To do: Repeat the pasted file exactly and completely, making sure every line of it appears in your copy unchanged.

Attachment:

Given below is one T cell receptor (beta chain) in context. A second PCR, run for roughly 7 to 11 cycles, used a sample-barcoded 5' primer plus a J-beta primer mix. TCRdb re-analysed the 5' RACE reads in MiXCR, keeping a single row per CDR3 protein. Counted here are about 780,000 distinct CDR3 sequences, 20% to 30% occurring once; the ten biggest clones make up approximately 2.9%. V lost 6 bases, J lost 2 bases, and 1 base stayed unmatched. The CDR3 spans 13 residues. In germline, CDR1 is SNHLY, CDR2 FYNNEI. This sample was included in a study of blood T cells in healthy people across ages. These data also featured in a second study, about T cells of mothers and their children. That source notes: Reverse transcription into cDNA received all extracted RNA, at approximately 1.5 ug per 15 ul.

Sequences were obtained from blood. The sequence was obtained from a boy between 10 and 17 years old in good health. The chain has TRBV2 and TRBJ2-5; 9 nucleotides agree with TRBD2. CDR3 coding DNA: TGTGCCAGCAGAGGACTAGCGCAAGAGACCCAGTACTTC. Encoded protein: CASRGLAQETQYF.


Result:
Given below is one T cell receptor (beta chain) in context. A second PCR, run for roughly 7 to 11 cycles, used a sample-barcoded 5' primer plus a J-beta primer mix. TCRdb re-analysed the 5' RACE reads in MiXCR, keeping a single row per CDR3 protein. Counted here are about 780,000 distinct CDR3 sequences, 20% to 30% occurring once; the ten biggest clones make up approximately 2.9%. V lost 6 bases, J lost 2 bases, and 1 base stayed unmatched. The CDR3 spans 13 residues. In germline, CDR1 is SNHLY, CDR2 FYNNEI. This sample was included in a study of blood T cells in healthy people across ages. These data also featured in a second study, about T cells of mothers and their children. That source notes: Reverse transcription into cDNA received all extracted RNA, at approximately 1.5 ug per 15 ul.

Sequences were obtained from blood. The sequence was obtained from a boy between 10 and 17 years old in good health. The chain has TRBV2 and TRBJ2-5; 9 nucleotides agree with TRBD2. CDR3 coding DNA: TGTGCCAGCAGAGGACTAGCGCAAGAGACCCAGTACTTC. Encoded protein: CASRGLAQETQYF.